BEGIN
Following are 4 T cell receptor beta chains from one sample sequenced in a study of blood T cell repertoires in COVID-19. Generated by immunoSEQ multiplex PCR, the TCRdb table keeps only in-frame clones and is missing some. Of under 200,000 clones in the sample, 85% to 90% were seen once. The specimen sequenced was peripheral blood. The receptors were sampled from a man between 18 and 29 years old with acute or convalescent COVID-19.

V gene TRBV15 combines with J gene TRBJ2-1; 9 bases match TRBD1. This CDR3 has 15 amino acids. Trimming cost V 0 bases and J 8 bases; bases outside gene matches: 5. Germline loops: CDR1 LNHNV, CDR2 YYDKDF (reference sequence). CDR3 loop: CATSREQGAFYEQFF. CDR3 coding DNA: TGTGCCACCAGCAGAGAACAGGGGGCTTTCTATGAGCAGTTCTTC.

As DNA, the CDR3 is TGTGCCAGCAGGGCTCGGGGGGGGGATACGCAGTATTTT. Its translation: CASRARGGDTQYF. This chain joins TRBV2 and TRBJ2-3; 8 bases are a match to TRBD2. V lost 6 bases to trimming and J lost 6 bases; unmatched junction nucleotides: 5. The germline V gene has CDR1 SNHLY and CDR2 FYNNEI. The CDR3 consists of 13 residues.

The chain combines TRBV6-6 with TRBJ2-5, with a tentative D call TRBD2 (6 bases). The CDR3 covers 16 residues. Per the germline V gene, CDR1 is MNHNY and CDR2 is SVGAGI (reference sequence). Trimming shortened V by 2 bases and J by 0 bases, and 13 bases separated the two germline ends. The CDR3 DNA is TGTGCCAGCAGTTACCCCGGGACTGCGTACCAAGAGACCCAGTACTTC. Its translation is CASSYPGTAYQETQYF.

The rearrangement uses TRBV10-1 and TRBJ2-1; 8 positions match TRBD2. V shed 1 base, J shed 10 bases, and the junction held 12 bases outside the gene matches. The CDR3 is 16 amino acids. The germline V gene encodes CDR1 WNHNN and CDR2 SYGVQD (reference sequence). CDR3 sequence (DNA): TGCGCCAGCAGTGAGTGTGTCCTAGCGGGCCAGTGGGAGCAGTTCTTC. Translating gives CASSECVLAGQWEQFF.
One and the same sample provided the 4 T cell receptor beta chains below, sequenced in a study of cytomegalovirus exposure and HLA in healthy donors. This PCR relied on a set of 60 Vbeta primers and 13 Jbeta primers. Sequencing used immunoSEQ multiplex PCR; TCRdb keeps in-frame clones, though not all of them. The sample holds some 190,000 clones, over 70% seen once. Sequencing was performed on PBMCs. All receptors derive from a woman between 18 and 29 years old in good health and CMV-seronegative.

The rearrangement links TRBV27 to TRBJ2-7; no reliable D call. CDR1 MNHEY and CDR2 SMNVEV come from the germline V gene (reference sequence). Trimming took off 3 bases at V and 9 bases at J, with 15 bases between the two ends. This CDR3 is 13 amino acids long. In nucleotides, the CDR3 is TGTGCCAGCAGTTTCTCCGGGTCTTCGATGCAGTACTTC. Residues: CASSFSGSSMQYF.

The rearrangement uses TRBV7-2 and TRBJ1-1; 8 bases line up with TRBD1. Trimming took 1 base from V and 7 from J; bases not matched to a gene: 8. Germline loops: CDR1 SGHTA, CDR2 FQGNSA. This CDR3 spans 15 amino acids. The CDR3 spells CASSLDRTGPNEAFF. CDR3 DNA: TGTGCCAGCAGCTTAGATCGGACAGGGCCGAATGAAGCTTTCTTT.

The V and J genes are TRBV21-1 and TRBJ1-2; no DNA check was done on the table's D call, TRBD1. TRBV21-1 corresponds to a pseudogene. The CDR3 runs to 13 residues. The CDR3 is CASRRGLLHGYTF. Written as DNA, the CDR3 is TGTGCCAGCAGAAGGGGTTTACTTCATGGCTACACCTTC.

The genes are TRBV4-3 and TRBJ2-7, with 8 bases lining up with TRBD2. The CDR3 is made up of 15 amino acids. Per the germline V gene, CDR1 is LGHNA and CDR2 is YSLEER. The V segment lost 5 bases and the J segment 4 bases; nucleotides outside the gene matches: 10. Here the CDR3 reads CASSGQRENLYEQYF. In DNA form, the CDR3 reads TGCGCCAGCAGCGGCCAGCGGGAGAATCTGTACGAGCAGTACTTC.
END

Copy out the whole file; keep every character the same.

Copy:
Following are 4 T cell receptor beta chains from one sample sequenced in a study of blood T cell repertoires in COVID-19. Generated by immunoSEQ multiplex PCR, the TCRdb table keeps only in-frame clones and is missing some. Of under 200,000 clones in the sample, 85% to 90% were seen once. The specimen sequenced was peripheral blood. The receptors were sampled from a man between 18 and 29 years old with acute or convalescent COVID-19.

V gene TRBV15 combines with J gene TRBJ2-1; 9 bases match TRBD1. This CDR3 has 15 amino acids. Trimming cost V 0 bases and J 8 bases; bases outside gene matches: 5. Germline loops: CDR1 LNHNV, CDR2 YYDKDF (reference sequence). CDR3 loop: CATSREQGAFYEQFF. CDR3 coding DNA: TGTGCCACCAGCAGAGAACAGGGGGCTTTCTATGAGCAGTTCTTC.

As DNA, the CDR3 is TGTGCCAGCAGGGCTCGGGGGGGGGATACGCAGTATTTT. Its translation: CASRARGGDTQYF. This chain joins TRBV2 and TRBJ2-3; 8 bases are a match to TRBD2. V lost 6 bases to trimming and J lost 6 bases; unmatched junction nucleotides: 5. The germline V gene has CDR1 SNHLY and CDR2 FYNNEI. The CDR3 consists of 13 residues.

The chain combines TRBV6-6 with TRBJ2-5, with a tentative D call TRBD2 (6 bases). The CDR3 covers 16 residues. Per the germline V gene, CDR1 is MNHNY and CDR2 is SVGAGI (reference sequence). Trimming shortened V by 2 bases and J by 0 bases, and 13 bases separated the two germline ends. The CDR3 DNA is TGTGCCAGCAGTTACCCCGGGACTGCGTACCAAGAGACCCAGTACTTC. Its translation is CASSYPGTAYQETQYF.

The rearrangement uses TRBV10-1 and TRBJ2-1; 8 positions match TRBD2. V shed 1 base, J shed 10 bases, and the junction held 12 bases outside the gene matches. The CDR3 is 16 amino acids. The germline V gene encodes CDR1 WNHNN and CDR2 SYGVQD (reference sequence). CDR3 sequence (DNA): TGCGCCAGCAGTGAGTGTGTCCTAGCGGGCCAGTGGGAGCAGTTCTTC. Translating gives CASSECVLAGQWEQFF.
One and the same sample provided the 4 T cell receptor beta chains below, sequenced in a study of cytomegalovirus exposure and HLA in healthy donors. This PCR relied on a set of 60 Vbeta primers and 13 Jbeta primers. Sequencing used immunoSEQ multiplex PCR; TCRdb keeps in-frame clones, though not all of them. The sample holds some 190,000 clones, over 70% seen once. Sequencing was performed on PBMCs. All receptors derive from a woman between 18 and 29 years old in good health and CMV-seronegative.

The rearrangement links TRBV27 to TRBJ2-7; no reliable D call. CDR1 MNHEY and CDR2 SMNVEV come from the germline V gene (reference sequence). Trimming took off 3 bases at V and 9 bases at J, with 15 bases between the two ends. This CDR3 is 13 amino acids long. In nucleotides, the CDR3 is TGTGCCAGCAGTTTCTCCGGGTCTTCGATGCAGTACTTC. Residues: CASSFSGSSMQYF.

The rearrangement uses TRBV7-2 and TRBJ1-1; 8 bases line up with TRBD1. Trimming took 1 base from V and 7 from J; bases not matched to a gene: 8. Germline loops: CDR1 SGHTA, CDR2 FQGNSA. This CDR3 spans 15 amino acids. The CDR3 spells CASSLDRTGPNEAFF. CDR3 DNA: TGTGCCAGCAGCTTAGATCGGACAGGGCCGAATGAAGCTTTCTTT.

The V and J genes are TRBV21-1 and TRBJ1-2; no DNA check was done on the table's D call, TRBD1. TRBV21-1 corresponds to a pseudogene. The CDR3 runs to 13 residues. The CDR3 is CASRRGLLHGYTF. Written as DNA, the CDR3 is TGTGCCAGCAGAAGGGGTTTACTTCATGGCTACACCTTC.

The genes are TRBV4-3 and TRBJ2-7, with 8 bases lining up with TRBD2. The CDR3 is made up of 15 amino acids. Per the germline V gene, CDR1 is LGHNA and CDR2 is YSLEER. The V segment lost 5 bases and the J segment 4 bases; nucleotides outside the gene matches: 10. Here the CDR3 reads CASSGQRENLYEQYF. In DNA form, the CDR3 reads TGCGCCAGCAGCGGCCAGCGGGAGAATCTGTACGAGCAGTACTTC.